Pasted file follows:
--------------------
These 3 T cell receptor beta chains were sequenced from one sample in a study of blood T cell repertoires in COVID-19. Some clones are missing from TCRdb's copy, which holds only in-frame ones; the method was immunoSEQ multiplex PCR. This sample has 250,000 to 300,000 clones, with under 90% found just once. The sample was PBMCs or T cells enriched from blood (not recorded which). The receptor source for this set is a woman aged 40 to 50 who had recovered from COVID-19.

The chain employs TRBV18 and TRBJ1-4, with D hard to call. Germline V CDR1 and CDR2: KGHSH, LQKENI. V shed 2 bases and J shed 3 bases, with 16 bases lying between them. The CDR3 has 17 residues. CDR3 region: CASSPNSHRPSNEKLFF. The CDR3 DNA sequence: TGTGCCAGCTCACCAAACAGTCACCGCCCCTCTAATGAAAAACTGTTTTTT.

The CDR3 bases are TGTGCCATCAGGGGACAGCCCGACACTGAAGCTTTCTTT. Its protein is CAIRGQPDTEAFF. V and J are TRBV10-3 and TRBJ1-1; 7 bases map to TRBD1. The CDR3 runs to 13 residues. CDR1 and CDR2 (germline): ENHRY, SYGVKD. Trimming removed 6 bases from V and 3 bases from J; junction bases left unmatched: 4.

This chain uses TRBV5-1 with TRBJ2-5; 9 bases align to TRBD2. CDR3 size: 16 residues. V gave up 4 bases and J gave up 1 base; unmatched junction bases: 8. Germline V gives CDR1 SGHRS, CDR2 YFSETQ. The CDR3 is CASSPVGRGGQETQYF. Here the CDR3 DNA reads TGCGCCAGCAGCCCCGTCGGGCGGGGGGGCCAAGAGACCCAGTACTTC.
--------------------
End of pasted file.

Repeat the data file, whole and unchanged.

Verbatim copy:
These 3 T cell receptor beta chains were sequenced from one sample in a study of blood T cell repertoires in COVID-19. Some clones are missing from TCRdb's copy, which holds only in-frame ones; the method was immunoSEQ multiplex PCR. This sample has 250,000 to 300,000 clones, with under 90% found just once. The sample was PBMCs or T cells enriched from blood (not recorded which). The receptor source for this set is a woman aged 40 to 50 who had recovered from COVID-19.

The chain employs TRBV18 and TRBJ1-4, with D hard to call. Germline V CDR1 and CDR2: KGHSH, LQKENI. V shed 2 bases and J shed 3 bases, with 16 bases lying between them. The CDR3 has 17 residues. CDR3 region: CASSPNSHRPSNEKLFF. The CDR3 DNA sequence: TGTGCCAGCTCACCAAACAGTCACCGCCCCTCTAATGAAAAACTGTTTTTT.

The CDR3 bases are TGTGCCATCAGGGGACAGCCCGACACTGAAGCTTTCTTT. Its protein is CAIRGQPDTEAFF. V and J are TRBV10-3 and TRBJ1-1; 7 bases map to TRBD1. The CDR3 runs to 13 residues. CDR1 and CDR2 (germline): ENHRY, SYGVKD. Trimming removed 6 bases from V and 3 bases from J; junction bases left unmatched: 4.

This chain uses TRBV5-1 with TRBJ2-5; 9 bases align to TRBD2. CDR3 size: 16 residues. V gave up 4 bases and J gave up 1 base; unmatched junction bases: 8. Germline V gives CDR1 SGHRS, CDR2 YFSETQ. The CDR3 is CASSPVGRGGQETQYF. Here the CDR3 DNA reads TGCGCCAGCAGCCCCGTCGGGCGGGGGGGCCAAGAGACCCAGTACTTC.